Total Dynamic Pumping Head 288.6 = 150 (Static Head) + (60 Pressure Head * 2.31 PSI Constant) + 0 Friction Head + 0 Other Head
Water HP 58.3 = 800 Flow Rate * (288.6 Dynamic Pump Head / 3960 Constant)
Brake HP 76.71 = 58.3 Water HP / ((80 Pump Efficiency / 100) * (95 Gear Drive Efficiency / 100 ))
Engine Flywheel Power 76.71 = 76.71.39 Brake HP + 0 Extra Power 1 + 0 Extra Power 2
Pump Capacity 1.78 acin/hour = 800 Flow Rate / 450 GPMToAcreInchConversionFactor
Note: Metric: 336.6 m3/hour = 1200 Flow Rate * 0.278 LitersPerSecondToM3ConversionFactor
Fuel (per acre inch or m3)
Horsepower Use per Hour: 76.71 Flywheel Power
Fuel Amount Per Acre Inch Formula: kw /ac inch = HP * 2545BTU/HP-HR * kw/dbBTUs(BTUs) * 1/EngineEfficiency * 450/GPM
Fuel Amount Required: 2.55 gal diesel/ac in = 76.71 Engine Flywheel Power * (2545 / 138690) * (1 / (31 / 100)) * (450 / 800)
Fuel Amount Actually Used per Hour: 5.5 gal/hr
Fuel Amount Used per Unit Water: 3.09 gal/acin = 5.5 gal/hour / 1.78 Pump Capacity (acin/hour)
Pumping Plant Performance: 82.57 = (100 * 2.55 gal/acin Required) / 3.09 gal/acin
Fuel Cost: $7.73 per acre inch = 3.09 kw/acin * $2.50 per gallon diesel
Lube Oil Costs (per acre inch or m3)
Lube Amount = 0.079 gal per hour (see machinery cost examples above)
Lube Amount per acin: 0.045 = 0.079 (gal/hr) / 1.78 Pump Capacity (acin/hour)
Lube Oil Cost per acre inch: .20 = 0.045 * $4.50 gallon
Water Costs (per acre inch or m3)
Season Water Applied 12.0 acin = (12 acin Season Water Need – 0 acin Season Water Extra Credit + 0 acin Season Water Extra Debit) / (100 Distribution Uniformity/ 100)
Water Cost per acre inch $0 = (12.0 acin * $0.00 Water Price (per acin)) / 12 acin
Pump Hours per ac (ha) 6.75 = 12.0 acin / 1.78 Pump Capacity (acin/hour)
Labor (per acre inch or m3)
Total Season Labor Hours: 128 hours = 8 Irrigation Times * 16 hours Duration per Set * 1 Hours Labor Used per Set
(Note: Planned Use Hours can be derived from Irrigation Time * Duration per Set)
Labor Hours per Acre (ha) .98 = 128 hours / 130 Net Irrigation Acres
Labor Amount per Acre Inch 0.082 = 0.98 / 12.0 AcIn Applied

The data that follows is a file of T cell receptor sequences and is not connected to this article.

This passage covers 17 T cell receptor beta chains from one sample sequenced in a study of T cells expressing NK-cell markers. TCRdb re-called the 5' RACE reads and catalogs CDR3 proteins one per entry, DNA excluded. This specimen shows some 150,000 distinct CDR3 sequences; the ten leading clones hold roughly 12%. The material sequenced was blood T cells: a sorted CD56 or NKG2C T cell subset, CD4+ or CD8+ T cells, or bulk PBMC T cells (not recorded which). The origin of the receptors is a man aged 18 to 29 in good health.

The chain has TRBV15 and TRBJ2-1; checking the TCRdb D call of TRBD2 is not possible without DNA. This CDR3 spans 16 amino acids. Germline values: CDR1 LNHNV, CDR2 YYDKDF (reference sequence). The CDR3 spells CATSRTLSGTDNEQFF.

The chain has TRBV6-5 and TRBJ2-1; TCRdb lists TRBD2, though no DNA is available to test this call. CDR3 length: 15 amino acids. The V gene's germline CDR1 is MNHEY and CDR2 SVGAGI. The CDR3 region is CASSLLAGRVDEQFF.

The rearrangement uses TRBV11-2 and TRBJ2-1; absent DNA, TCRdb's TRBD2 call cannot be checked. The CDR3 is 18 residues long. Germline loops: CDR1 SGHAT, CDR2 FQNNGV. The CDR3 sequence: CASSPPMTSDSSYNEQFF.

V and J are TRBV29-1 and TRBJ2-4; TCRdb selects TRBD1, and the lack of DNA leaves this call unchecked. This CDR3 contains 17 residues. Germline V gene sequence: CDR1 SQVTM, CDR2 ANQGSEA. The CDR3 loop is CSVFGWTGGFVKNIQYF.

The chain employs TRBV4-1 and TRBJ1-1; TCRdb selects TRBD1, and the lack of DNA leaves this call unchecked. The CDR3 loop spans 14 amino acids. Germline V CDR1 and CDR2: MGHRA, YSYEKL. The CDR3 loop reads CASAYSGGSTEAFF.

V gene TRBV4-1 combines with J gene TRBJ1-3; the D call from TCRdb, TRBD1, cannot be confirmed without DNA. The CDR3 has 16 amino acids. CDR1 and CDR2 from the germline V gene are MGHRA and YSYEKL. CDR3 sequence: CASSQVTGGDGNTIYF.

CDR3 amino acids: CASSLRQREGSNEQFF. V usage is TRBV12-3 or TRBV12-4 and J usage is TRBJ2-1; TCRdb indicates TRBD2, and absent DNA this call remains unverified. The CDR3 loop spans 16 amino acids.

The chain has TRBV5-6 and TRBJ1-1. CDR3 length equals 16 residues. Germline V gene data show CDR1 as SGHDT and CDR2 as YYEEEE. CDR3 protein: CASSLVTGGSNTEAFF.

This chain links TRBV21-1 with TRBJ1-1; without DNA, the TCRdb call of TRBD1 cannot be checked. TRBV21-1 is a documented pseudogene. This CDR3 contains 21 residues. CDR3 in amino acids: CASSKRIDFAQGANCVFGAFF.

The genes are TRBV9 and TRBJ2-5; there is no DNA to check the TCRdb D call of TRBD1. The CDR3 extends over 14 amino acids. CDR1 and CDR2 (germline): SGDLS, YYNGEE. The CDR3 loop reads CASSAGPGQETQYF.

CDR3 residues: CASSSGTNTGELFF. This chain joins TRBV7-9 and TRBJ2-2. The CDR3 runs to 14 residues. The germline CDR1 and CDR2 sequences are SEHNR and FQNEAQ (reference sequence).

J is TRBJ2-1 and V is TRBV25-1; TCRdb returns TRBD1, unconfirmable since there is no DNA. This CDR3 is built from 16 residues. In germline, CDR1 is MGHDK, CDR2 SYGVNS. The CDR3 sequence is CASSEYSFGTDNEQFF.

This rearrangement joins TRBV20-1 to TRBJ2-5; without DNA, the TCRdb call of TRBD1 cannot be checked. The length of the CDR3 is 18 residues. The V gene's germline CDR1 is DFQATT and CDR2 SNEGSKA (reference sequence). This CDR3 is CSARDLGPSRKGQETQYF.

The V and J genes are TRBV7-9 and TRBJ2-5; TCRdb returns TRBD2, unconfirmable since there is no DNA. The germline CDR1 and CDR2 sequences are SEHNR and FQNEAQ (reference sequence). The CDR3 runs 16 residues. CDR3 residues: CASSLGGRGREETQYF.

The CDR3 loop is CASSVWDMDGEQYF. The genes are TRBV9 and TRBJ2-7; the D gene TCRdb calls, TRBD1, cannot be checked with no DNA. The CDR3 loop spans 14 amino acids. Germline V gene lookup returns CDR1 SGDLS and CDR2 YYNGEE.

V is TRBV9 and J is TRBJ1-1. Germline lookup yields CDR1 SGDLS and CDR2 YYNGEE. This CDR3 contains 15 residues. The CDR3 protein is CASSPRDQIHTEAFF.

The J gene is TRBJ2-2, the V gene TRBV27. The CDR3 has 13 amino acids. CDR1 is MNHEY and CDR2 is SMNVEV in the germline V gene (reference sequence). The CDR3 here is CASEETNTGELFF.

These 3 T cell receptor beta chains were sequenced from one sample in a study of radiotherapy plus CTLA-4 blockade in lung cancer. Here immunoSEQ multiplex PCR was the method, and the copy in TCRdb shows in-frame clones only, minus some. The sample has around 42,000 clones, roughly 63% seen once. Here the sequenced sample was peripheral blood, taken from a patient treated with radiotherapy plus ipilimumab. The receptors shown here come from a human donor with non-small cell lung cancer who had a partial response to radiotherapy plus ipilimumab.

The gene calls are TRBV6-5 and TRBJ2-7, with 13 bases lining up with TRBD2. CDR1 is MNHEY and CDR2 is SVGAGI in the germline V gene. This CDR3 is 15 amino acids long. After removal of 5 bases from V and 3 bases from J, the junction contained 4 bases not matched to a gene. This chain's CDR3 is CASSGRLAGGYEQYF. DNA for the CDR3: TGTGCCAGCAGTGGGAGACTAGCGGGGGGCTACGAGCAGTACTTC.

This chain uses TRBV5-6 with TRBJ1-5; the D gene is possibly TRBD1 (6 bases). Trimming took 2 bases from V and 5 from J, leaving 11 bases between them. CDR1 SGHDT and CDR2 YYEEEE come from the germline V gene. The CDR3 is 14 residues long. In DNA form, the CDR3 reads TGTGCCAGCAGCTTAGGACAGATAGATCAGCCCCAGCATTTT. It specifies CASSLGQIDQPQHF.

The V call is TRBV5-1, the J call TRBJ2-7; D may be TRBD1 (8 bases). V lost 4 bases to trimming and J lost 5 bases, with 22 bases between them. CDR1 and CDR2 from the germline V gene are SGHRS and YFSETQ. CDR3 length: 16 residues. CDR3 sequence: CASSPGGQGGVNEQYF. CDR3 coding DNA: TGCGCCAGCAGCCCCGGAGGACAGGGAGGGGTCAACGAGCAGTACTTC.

Labor Cost per Acre (ha) $14.77 = 0.98 hours * $15.00 Hour Machinery Selected Type
Water Labor Cost per Acre Inch: $1.23 = $8.26 / 12.0 AcIn Applied
Equipment Labor Amount per Acre Inch: 0.004 = 0.82 Labor Amount per AcIn * (5 Labor Adjustment/100)
Equipment Labor Cost per Acre Inch: $0.06 = .0004 * $15.00 Machinery Labor Cost per Hour
Repair (per acre inch or m3)
Repair Cost per Acre Inch: 2.17 = $26 Repair Cost per Net Acre (ha) / 12.0 AcIn Applied
If Repair and Maintenance Is Used Instead
Repair Cost per Net Acre (ha) = Market Value / ((RandM Percent / 100) / (Irrigation Net Area)
Repair Cost per Acre Inch = Repair Cost per Net Acre / Season Acre Inch Applied
Extra Energy (per acre inch or m3)
Extra Energy Cost per Acre Inch $0 = $0 Extra Energy Cost per Net Acre / 12.0 AcIn Applied
Operating Cost per Acre Inch: $11.39 = $7.73 Fuel Cost + $0.20 LubeOil + $1.23 Water Labor $0.06 Equipment Labor + $2.17 Repair + $0 Extra Energy + $0 Water Cost
Operating Cost per Acre (ha) $136.73 = $11.39 * 12.0 Applied AcIn
Allocated Overhead Costs
Capital Recovery (per acre inch or m3) Interest rates, market value, planned use hours, useful life hours and starting hours are set in the calculator.
Years Effective Life: 15 = (1,950 (Useful Life hours) - 0 (Starting hours))) / 130 Planned Use Hours
Capital Recovery Factor: 0.078 based on 15 Years, .02 real rate
Discounted Salvage Value: $2303.01 = use following factors to discount: 15 years, $3,100 Salvage Value, 2.0% real rate
Annual Cap. Rec. Cost: $7,219.06 = use following factors: 0.078 Capital Recovery Factor $95,063 (Market Value), $2302.01 (Discounted Salvage Value) , 15 Years Life, 2.0% real rate.
Cap. Recov. Cost per acre $55.53 = $7,219.06 / 130 (Net Irrigation Acres)
Cap Recovery Cost per Acre Inch $4.63 = $55.53 ($/ac) / 12 (acin/ac)
Taxes, Housing and Insurance (per acre inch or m3) Rates for each are set in the calculator.
Amount: .0155 = .005 (taxes) + .0055 (housing) + .005 (insurance)
THI Cost per Acre: $7.45 = $973.66 THI Cost per Year (see machinery formulas) / 130 (Net Irrigation Acres)
THI Cost per Acre Inch $0.62 = $7.45 ($/ac) / 12 (acin/ac)
Allocated Overhead Cost per Acre Inch: $5.25 = $4.63 Capital Recovery + $0.62 THI
Allocated Overhead Cost per Acre: $63.0 = $5.25 * 12.0 Applied AcIn
Example 3. Center Pivot, Diesel Engine, Flywheel Energy, All Inflation (see Figure 5 in the Martin et al reference)
Operating Costs
Power. Power and energy parameters are set in the calculator.
Total Dynamic Pumping Head 288.6 = 150 (Static Head) + (60 Pressure Head * 2.31 PSI Constant) + 0 Friction Head + 0 Other Head
Water HP 58.3 = 800 Flow Rate * (288.6 Dynamic Pump Head / 3960 Constant)
Brake HP 76.71 = 58.3 Water HP / ((80 Pump Efficiency / 100) * (95 Gear Drive Efficiency / 100))
Engine Flywheel Power 76.71 = 76.71.39 Brake HP + 0 Extra Power 1 + 0 Extra Power 2
Pump Capacity 1.78 acin/hour = 800 Flow Rate / 450 GPMToAcreInchConversionFactor
Note: Metric: 336.6 m3/hour = 1200 Flow Rate * 0.278 LitersPerSecondToM3ConversionFactor